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United States v. Arrow-Med Ambulance, Inc.

United States District Court, E.D. Kentucky, Central Division, Lexington

July 26, 2018

UNITED STATES OF AMERICA, Plaintiff,
v.
ARROW-MED AMBULANCE, INC., et al., Defendants.

          MEMORANDUM OPINION & ORDER

          JOSEPH M. HOOD SENIOR U.S. DISTRICT JUDGE

         This matter is before the Court upon the three Motions in Limine filed by the United States of America [DE 139, 141, 142; Responses at ¶ 146, 144, 145; Replies at ¶ 148, 147, 149] . Having reviewed the pleadings, the Court concludes that oral argument is not necessary. For the reasons which follow, the three motions will be granted.

         A. Motion in Limine to Admit Arrow-Med Run Sheets as Business Records Under Fed.R.Evid. 902(11) and 803(6) [DE 139]

         As an initial matter, United States argues that the business records produced by Arrow-Med Ambulance, Inc., including run sheets and physician certification statements produced in response to a Civil Investigative Demand served on the company are properly considered business records and may be admitted as such. See Fed. R. Evid. 104(a), 803(6), and 902(11); see also United States v. Matlock, 415 U.S. 164, 174-75 (1974) (noting the Confrontation Clause is not implicated when the Court makes a preliminary authentication ruling pursuant to Rule 104) . Defendants do not object to a preliminary ruling with respect to authenticity or the exception from the hearsay rule but argue that any determination of admissibility based on relevance or undue prejudice must be made at trial. The Court agrees with both parties. Accordingly, the Court concludes that the run sheets and physician certification statement forms are business records that satisfy the hearsay exception of Rule 803(6) and the authentication requirements of Rule 902(11), to facilitate their introduction at trial. Any additional objections to their admissibility under other provisions of the Rules of Evidence will be considered at trial.

         B. Motion in Limine to Exclude Reference to Collateral Effects of Potential Conviction [DE 141]

         Testimony which suggests that patients will be left without an ambulance service to call upon in their community if Defendants are convicted is irrelevant and will be excluded, as the United States requests. It has no probative value with respect to the medical necessity of ambulance transport in any instance relevant to this matter whatsoever and would, in any event, be more prejudicial than probative.[1] Fed.R.Evid. 401, 402, 403; United States v. Whittington, 455 F.3d 736, 738-39 (6th Cir. 2006) (defining relevance under Rule 401); see United States v. Duval, 865 F.Supp.2d 803, 809 (E.D. Mich. 2012) (explaining that jury nullification occurs when there is no purpose for evidence "other than to ask the jury to acquit despite proof of the elements of the crimes beyond a reasonable doubt"); United States v. United Memorial Hosp. , No. 1:01-CR-238 RAE ALL, 2002 WL 32998218, at *2 (W.D. Mich. Aug. 21, 2002) (barring evidence or argument about the collateral consequences of conviction of a hospital, including exclusion from the Medicare program and potential closure of the hospital, because those "grave" potential consequences were "so unfairly prejudicial, i.e., it is likely to evoke sympathy, invite prejudice, and encourage jury nullification.").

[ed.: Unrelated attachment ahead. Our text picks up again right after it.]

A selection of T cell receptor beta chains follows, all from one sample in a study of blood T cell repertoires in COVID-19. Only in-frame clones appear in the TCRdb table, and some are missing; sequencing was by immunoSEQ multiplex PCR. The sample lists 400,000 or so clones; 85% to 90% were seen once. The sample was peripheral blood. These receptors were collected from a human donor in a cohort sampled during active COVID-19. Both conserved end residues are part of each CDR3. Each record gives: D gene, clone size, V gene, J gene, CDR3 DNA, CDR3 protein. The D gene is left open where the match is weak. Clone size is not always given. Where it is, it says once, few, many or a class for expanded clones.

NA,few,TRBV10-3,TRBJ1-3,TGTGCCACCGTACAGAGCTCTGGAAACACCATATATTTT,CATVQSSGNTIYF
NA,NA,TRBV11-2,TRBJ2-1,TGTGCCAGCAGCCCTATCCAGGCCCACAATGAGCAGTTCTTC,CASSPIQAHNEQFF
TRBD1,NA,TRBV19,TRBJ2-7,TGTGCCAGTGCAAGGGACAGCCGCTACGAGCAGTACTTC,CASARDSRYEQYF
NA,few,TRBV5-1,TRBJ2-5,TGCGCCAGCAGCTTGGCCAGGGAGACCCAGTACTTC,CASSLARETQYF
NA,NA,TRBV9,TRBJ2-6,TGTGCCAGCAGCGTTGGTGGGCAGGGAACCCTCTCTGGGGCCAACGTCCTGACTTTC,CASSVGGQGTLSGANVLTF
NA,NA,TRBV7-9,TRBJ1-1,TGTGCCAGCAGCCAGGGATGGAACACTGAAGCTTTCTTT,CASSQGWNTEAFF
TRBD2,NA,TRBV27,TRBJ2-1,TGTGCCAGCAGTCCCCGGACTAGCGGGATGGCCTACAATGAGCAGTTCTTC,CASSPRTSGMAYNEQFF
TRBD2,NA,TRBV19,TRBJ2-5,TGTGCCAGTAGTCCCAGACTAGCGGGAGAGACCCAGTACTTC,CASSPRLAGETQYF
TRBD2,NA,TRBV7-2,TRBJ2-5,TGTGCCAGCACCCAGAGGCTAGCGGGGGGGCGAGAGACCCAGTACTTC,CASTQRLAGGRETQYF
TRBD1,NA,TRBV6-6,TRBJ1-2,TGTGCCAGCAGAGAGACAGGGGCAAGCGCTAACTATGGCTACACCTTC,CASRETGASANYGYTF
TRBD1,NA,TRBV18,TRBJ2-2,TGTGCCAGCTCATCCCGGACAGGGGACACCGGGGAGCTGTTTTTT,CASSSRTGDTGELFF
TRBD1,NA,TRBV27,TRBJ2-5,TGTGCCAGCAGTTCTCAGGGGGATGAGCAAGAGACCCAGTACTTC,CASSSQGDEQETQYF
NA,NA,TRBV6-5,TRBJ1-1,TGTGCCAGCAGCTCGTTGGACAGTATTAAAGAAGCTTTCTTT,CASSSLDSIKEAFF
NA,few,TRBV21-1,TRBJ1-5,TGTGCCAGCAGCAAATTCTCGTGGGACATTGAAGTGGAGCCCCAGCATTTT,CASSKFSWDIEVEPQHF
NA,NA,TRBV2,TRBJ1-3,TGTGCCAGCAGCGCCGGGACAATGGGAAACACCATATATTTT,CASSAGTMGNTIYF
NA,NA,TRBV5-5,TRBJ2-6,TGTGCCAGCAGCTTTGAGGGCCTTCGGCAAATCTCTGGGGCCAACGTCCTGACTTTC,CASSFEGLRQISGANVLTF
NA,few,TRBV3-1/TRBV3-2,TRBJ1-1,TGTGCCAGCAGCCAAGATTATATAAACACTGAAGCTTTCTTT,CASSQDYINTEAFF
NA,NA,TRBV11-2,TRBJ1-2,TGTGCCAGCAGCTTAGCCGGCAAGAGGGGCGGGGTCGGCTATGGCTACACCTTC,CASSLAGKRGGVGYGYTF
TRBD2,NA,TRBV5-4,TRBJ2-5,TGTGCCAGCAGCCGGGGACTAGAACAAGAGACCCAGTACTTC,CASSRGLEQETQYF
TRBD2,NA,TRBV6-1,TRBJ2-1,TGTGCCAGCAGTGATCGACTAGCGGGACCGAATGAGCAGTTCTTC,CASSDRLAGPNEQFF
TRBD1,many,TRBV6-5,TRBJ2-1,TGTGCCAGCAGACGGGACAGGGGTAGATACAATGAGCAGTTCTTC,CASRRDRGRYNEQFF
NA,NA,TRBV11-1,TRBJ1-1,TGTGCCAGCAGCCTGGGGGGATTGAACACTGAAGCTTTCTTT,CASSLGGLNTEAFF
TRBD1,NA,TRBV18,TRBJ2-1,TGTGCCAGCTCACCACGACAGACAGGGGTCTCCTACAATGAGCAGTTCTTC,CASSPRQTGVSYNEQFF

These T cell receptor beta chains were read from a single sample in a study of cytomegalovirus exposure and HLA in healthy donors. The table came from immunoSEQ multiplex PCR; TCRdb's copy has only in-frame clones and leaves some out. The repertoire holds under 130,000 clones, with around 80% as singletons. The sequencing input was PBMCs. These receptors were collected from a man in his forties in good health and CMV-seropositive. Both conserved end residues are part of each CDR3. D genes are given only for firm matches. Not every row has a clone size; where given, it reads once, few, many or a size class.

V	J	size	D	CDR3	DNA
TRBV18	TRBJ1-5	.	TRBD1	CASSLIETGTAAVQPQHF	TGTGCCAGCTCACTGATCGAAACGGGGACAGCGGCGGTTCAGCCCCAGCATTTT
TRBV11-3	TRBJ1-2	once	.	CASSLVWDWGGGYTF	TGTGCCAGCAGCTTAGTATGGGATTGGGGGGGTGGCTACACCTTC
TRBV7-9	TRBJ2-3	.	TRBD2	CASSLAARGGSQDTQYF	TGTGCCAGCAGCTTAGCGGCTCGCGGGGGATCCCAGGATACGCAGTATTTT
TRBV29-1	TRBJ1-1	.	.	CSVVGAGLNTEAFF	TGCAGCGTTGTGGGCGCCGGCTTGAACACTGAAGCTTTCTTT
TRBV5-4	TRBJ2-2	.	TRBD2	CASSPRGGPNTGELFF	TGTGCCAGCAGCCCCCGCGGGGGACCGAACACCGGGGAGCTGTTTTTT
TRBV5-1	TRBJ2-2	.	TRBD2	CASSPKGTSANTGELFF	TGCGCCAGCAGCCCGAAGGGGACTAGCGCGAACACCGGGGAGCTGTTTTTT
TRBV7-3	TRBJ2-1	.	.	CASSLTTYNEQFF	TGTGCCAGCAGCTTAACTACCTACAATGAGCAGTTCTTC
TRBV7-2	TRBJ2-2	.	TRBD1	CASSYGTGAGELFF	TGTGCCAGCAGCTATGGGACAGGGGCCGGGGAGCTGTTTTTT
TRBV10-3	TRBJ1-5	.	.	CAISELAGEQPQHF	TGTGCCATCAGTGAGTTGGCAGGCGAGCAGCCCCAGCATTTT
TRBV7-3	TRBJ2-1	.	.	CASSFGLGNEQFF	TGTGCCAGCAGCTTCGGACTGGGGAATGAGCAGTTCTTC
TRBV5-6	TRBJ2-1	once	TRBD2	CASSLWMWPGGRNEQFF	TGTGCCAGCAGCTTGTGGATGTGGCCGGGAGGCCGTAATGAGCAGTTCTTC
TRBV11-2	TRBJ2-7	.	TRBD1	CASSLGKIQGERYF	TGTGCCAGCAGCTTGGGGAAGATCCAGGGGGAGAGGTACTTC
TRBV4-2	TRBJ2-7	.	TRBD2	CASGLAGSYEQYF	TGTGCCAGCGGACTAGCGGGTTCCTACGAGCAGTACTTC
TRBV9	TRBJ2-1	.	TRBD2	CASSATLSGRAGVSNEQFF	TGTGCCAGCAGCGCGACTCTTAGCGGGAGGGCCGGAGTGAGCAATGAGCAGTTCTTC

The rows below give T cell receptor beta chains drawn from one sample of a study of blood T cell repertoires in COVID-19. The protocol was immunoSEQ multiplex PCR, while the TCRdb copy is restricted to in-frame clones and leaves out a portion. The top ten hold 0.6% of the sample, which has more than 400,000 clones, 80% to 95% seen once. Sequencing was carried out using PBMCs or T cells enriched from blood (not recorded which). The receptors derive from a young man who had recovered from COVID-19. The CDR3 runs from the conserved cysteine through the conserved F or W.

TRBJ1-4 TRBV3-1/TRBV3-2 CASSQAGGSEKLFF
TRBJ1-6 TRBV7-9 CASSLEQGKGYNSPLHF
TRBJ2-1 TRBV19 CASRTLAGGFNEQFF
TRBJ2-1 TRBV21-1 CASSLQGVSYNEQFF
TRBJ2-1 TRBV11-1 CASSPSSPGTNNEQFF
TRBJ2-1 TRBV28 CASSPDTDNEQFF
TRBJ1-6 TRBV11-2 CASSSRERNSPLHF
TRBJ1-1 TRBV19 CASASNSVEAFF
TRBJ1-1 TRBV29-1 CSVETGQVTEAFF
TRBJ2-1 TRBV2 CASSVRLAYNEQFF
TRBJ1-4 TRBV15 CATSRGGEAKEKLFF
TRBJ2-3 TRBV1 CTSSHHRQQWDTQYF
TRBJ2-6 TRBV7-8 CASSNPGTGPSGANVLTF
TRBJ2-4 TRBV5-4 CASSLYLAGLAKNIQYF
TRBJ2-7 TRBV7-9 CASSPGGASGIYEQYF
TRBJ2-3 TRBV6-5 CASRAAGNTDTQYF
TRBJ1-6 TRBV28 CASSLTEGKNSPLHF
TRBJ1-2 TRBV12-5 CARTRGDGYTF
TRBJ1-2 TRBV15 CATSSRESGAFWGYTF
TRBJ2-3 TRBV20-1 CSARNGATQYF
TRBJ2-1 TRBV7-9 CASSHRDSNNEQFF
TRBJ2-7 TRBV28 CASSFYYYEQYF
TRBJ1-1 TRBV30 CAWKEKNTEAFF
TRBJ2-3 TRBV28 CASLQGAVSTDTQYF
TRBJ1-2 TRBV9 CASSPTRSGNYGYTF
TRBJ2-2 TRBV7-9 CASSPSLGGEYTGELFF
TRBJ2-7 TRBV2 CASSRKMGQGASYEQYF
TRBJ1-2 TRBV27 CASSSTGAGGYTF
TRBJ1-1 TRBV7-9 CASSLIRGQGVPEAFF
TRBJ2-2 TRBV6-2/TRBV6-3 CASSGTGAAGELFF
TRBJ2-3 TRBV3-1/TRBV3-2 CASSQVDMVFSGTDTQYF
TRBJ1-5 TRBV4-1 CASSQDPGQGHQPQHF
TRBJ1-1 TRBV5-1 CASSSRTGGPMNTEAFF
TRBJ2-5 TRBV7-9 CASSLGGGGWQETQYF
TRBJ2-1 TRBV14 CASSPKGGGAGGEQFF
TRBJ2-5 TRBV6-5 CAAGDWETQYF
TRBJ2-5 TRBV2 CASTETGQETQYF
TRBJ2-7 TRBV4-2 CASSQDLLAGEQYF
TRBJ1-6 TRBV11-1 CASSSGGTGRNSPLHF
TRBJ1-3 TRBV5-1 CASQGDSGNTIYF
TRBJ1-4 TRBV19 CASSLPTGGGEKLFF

Evidence and argument concerning the collateral effects of a conviction of the Defendants, including the implications for future ambulance service in Wolfe County, Breathitt County, or any other place where Arrow-Med currently operates will be excluded from the trial of this matter. See Fed. R. Evid. 402, 403.

         C. Motion in Limine to Exclude Deposition of Patient D.D. [DE 142]

         The Court agrees with the United States that patient D.D.'s testimony should be excluded in order to avoid the risk of confusion and unfair prejudice to any of the parties based upon concerns that the Court has about the conditions under which the deposition was conducted. While Defendants disagree with the idea that the there is a danger of confusion and unfair prejudice, the Court has grave concerns about the presentation of evidence obtained when the deponent had just arrived home from dialysis and was asked to give direct examination testimony for an hour outside on a 90-degree day; one among defense counsel passed out from heat exhaustion a few questions into the government's cross-examination (an event that the court reporter inexplicably failed to capture in the transcript), and then left to receive medical attention with his client, Terry Herald; and the United States had reason to believe based on observation that the deponent was visibly struggling under the circumstances.[2] Should the parties wish to do so, they may depose D.D. anew.

         Accordingly, IT IS ORDERED:

(1) That the United States' Motion in Limine to Admit Arrow-Med Run Sheets as Business Records Under Fed.R.Evid. 902(11) and 803(6) [DE 139] is GRANTED, as set forth above;
(2) That the United States' Motion in Limine to Exclude Reference to Collateral Effects of Potential Conviction [DE 141] is GRANTED, as set forth above; and
(3) That the United States' Motion in Limine to Exclude Deposition of Patient D.D. [DE 142] is GRANTED, as set forth above;
(4) That this matter is set for a STATUS CONFERENCE in Lexington, Kentucky, on Monday, July 30, 2018, at 2:30 p.m., ...

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